7. Post a new employee announcement on messaging platforms and email. “Adding some ice breaker questions or a ‘getting to know you’ section with the employee’s answers is a great way to introduce them to the team,” she says.
  8. Finally, create a 30 / 60 / 90-day check-in plan to ensure the entire onboarding process has gone smoothly. “Checking in frequently shows the new hires that the company cares about them and is looking to improve the onboarding process.” It also allows them to share concerns or feedback.

Tips for a successful onboarding process

Beyond following the tactical steps above, here are additional tips to welcome a new employee to the team and create a positive experience for them – and for your team.

1. Do a pre-boarding

“Be prepared before the employee starts and don’t wait until their first day to start the onboarding process,” says Olson.

2. Manager outreach

The new recruit’s manager should also reach out before their first day to welcome them and answer any questions directly related to their role and department.

3. Assign a mentor/buddy

A mentor or onboarding buddy helps your new hire form relationships with coworkers and fosters teamwork. That person can offer help, answer questions, and point them to the right resources.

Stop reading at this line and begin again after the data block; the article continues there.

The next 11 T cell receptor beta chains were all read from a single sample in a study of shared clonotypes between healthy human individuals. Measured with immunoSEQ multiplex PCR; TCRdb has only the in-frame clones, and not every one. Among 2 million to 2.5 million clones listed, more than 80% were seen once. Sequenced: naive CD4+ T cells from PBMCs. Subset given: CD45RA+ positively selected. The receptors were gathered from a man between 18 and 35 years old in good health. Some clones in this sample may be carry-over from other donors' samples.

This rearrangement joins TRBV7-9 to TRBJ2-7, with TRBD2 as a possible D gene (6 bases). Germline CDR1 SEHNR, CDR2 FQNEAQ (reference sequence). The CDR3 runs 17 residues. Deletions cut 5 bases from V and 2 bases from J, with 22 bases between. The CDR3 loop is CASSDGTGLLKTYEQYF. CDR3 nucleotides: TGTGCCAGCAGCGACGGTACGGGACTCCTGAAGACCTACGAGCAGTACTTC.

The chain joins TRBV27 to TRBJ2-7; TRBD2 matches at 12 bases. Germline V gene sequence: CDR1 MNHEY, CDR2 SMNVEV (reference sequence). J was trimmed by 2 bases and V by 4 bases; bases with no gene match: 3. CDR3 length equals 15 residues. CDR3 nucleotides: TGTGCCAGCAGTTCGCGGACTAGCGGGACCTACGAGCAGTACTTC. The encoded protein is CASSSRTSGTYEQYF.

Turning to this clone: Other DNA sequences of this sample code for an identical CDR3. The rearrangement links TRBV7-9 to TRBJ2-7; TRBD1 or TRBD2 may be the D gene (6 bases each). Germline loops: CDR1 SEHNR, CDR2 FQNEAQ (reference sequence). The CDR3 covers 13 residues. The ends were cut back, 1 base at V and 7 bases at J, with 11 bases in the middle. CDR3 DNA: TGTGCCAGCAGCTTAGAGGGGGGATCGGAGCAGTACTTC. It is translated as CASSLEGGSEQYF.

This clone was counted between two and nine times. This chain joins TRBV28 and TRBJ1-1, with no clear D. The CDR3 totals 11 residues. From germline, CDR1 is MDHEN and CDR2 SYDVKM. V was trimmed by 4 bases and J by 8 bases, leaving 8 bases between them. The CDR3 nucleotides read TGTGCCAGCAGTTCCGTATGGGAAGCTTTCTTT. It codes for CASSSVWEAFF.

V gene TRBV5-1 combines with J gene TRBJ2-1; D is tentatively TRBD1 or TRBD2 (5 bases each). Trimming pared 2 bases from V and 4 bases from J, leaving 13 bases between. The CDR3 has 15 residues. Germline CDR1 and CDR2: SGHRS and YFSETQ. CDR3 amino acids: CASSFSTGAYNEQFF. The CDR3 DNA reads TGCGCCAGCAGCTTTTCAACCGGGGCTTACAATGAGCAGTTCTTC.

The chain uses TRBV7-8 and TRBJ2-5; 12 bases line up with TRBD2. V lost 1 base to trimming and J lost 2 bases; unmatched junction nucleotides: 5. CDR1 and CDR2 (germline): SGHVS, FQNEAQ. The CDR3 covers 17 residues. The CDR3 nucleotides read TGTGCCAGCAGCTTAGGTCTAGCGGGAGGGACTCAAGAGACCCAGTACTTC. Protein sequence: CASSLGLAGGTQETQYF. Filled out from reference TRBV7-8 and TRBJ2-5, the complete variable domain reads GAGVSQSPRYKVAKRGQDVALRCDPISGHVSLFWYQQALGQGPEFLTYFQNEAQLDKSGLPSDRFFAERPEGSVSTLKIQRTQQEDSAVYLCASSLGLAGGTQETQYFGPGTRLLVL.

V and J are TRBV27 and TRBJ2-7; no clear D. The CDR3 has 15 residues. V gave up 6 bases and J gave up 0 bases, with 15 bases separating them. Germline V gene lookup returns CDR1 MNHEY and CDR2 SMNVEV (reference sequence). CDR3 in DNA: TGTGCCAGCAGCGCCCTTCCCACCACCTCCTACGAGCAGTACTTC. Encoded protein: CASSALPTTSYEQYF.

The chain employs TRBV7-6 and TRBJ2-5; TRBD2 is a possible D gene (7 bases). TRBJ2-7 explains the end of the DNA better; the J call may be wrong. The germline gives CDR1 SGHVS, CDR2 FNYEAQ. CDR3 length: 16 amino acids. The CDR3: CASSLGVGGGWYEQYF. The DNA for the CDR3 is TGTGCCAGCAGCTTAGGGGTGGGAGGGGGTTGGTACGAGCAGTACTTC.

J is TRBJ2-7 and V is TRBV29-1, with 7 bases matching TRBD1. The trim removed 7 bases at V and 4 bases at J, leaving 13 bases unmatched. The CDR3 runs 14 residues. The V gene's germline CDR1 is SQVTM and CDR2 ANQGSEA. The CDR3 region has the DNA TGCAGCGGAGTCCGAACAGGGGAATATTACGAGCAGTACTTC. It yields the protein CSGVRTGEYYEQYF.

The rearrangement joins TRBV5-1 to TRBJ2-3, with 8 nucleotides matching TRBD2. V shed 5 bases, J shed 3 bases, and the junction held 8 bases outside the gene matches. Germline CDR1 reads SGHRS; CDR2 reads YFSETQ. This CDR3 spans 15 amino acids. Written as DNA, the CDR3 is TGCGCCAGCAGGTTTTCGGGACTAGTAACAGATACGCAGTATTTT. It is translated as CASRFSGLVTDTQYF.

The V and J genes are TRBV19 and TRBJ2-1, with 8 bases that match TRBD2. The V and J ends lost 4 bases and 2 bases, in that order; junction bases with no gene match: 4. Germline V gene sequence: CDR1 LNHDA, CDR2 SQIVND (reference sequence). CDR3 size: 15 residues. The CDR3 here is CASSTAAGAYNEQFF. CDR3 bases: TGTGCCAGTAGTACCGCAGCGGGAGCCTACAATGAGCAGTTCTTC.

4. Schedule a “get to know the team” meeting

“Whether it’s in-person or through Zoom, an interactive, fun, and welcoming meeting where team members can introduce themselves to the new hire and provide some fun facts or answer icebreaker questions allows the new hire to feel more comfortable right away,” according to Olson.

5. Set clear goals or expectations

“In order to retain top talent and set the new hire up for success, it’s important to establish clear goals, expectations, and objectives,” she adds. “Too often, new hires leave their job within six months because they were unclear of expectations or unable to reach the proposed goals.”

This crucial effort should be led by the new hire’s manager. It should look like a conversation where goals are defined and include follow-ups and check-in meetings for feedback and support.

6. Personalize your process

“Companies that use a standard onboarding process of simply signing papers, emailing over login accounts, and providing a company handbook to read tend to have a higher turnover rate,” says Olson.

This cold approach can lead your new teammate to feel isolated. Your onboarding process must include checkpoints that feel personal.

7. Allow time for adequate training

Also, avoid throwing your new hire “into the fire” immediately. “Depending on the job they’ve been hired for, a new employee might require some additional training to perform well,” adds Olson. “By not providing them adequate time to ramp up and develop their skills (especially in a role with company-specific terminology and process), you can expect them to fail. This will demotivate the employee and push them closer towards leaving the company.”

Make sure your onboarding process entails a slow ramp-up and proper training to set your new employee up for success.